That same month, training began for Porcelin and more than 100 CBDR facilitators from the city’s 26 barangays. Meanwhile, the SeaOil Foundation began construction on the new building.
“I knew we had finally found the right program for our customers and started using it right away!” Porcelin said.
Collaboration to meet customer needs
At that time there were more than 4,000 clients in the city who needed CBDR treatment. Many were negotiators. During the first year of the KKDK program, the number of clients who examined, enrolled, and completed CBDR programs more than doubled.
“Because we were finally implementing a culturally sensitive CBDR program that was appropriate for moderating at-risk clients, in just 16 weeks, we produced graduates who completed our CBDR program,” Porcelin said. The number of clients examined increased by 120%, those enrolled by 180% and those who completed treatment increased by 90%.
Lorenzo said: “The partnership between SeaOil Foundation, General Santos City Local Government and USAID is an example of how government, the private sector and international development agencies can work together to establish systems that provide care and deliver results. clear “.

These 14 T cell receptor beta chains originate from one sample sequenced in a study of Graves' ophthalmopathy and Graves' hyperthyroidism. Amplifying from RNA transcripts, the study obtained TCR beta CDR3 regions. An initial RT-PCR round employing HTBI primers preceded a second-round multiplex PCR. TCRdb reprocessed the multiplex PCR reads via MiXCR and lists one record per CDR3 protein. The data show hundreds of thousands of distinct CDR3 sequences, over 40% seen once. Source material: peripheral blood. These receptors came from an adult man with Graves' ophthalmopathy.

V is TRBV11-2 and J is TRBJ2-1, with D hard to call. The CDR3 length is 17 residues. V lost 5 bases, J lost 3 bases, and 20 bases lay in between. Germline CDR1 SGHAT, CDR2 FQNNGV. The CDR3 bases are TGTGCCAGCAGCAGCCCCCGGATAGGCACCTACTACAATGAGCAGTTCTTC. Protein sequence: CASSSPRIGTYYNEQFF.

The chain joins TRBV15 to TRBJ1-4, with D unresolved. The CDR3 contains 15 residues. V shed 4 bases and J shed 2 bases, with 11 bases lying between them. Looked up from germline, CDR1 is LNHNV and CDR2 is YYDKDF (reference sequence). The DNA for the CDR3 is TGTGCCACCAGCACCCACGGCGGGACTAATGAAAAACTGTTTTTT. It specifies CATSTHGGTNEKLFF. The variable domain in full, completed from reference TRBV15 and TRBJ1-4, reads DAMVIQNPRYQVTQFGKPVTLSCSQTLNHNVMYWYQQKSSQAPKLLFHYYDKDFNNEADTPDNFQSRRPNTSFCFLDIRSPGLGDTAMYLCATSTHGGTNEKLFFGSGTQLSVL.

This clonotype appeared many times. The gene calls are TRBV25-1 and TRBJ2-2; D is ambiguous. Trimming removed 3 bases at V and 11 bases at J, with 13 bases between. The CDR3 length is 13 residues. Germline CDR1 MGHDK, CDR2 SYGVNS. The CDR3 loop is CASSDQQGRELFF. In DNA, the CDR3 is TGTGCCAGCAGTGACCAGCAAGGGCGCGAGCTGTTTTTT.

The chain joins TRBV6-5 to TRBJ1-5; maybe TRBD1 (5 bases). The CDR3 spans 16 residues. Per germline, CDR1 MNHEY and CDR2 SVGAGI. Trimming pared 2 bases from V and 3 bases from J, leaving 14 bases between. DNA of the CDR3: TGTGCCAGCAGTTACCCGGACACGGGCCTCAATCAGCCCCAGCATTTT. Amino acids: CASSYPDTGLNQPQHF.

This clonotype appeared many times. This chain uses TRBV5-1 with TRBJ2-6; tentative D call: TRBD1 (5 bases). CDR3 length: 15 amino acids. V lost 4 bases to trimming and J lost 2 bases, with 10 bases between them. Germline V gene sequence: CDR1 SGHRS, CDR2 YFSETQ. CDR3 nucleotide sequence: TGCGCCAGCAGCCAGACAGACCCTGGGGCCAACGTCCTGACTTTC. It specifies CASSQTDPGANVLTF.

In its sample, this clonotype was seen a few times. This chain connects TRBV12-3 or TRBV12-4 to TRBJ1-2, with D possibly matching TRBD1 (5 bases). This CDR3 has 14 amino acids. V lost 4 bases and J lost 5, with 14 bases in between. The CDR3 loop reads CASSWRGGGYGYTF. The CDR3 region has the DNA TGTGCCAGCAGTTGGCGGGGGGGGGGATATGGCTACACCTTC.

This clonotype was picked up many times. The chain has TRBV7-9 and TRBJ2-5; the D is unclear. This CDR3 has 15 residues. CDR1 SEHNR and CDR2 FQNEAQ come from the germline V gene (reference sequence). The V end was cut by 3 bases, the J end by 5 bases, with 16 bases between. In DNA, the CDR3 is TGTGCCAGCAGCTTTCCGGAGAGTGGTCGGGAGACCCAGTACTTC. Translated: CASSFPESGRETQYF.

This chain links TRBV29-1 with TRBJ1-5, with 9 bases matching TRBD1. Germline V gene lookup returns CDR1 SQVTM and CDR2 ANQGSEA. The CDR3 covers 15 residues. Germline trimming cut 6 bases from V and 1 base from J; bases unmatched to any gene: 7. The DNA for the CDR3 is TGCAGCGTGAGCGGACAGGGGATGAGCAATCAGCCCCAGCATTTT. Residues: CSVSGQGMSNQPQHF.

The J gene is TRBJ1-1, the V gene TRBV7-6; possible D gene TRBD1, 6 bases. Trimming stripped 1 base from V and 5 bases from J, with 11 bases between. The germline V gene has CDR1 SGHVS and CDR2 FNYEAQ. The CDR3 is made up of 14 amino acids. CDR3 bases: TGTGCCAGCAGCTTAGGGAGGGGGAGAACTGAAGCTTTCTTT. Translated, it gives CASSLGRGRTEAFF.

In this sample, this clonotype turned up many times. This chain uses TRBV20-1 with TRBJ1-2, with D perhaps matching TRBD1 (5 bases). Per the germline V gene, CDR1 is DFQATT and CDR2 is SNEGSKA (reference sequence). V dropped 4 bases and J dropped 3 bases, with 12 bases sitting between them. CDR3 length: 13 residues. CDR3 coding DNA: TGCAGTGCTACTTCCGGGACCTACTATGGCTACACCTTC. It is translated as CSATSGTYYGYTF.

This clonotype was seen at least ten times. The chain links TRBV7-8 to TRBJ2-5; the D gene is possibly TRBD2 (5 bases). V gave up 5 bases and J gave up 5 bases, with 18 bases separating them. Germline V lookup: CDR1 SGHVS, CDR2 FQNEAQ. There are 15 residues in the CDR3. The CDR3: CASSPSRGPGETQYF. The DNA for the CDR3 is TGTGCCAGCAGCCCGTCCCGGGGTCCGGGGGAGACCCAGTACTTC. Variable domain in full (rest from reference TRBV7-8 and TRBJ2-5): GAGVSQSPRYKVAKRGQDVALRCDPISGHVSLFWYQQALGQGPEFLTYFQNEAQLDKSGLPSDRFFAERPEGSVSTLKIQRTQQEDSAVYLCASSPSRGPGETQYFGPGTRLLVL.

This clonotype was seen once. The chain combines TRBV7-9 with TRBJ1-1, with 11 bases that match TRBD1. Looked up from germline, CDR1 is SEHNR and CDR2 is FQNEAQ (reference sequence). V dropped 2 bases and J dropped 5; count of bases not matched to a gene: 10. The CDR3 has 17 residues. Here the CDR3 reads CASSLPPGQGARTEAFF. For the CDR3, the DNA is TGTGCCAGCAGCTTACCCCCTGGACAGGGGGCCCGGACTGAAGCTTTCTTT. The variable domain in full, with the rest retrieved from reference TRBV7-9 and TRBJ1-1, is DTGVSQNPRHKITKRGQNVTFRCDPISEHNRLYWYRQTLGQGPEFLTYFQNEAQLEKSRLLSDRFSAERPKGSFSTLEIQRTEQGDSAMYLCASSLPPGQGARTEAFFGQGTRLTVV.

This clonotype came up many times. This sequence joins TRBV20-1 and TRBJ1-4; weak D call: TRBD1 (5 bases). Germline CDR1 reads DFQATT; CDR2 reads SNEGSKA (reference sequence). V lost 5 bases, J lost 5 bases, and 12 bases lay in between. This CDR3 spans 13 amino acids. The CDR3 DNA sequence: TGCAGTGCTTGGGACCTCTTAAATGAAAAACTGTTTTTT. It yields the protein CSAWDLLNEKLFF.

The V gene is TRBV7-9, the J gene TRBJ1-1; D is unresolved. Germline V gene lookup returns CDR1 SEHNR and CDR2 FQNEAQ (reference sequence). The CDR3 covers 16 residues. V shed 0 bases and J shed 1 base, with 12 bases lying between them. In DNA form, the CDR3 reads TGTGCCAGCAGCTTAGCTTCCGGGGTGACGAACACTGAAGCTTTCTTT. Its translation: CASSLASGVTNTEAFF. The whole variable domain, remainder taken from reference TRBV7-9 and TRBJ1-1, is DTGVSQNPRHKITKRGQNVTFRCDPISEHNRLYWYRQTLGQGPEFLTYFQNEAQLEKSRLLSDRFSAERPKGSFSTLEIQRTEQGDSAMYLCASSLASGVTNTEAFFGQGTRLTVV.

Among those treated were Fritz, a former drug user who was jailed for six years before joining the first group of negotiators to complete the CBR program.
“The modules of the KKDK program taught me to avoid the triggers of drug use, as well as to communicate assertively and say no to drugs,” Fritz said. “More importantly, it reinforced the importance of family support. But my journey does not end here. Now I want to help others like me who need rehabilitation and treatment. “
Fritz now helps those who want to be involved in the negotiation of guilt and the treatment of CBDR. He helps facilitate the KKDK program in his barangay and is president of the Federation of Community Drug-Free People in General Santos City.
The future looks brighter
There is hope for others like Fritz, as the local government of General Santos City remains committed to providing CBDR services. Meanwhile, the SeaOil Foundation has just completed the construction of the outpatient facility, which includes private counseling rooms, a training center and a gym. The building will be open in 2022.
Porcelin concludes: “My passion is to help people. When I see the change in my clients, when they can recover and live a normal life without fear, this is my biggest success. Seeing them live decently with their families and become productive members of their communities proves that recovery is possible with the CBDR. “
For more information on CBDR, you can visit https://www.facebook.com/BawatSimulaCBDR/.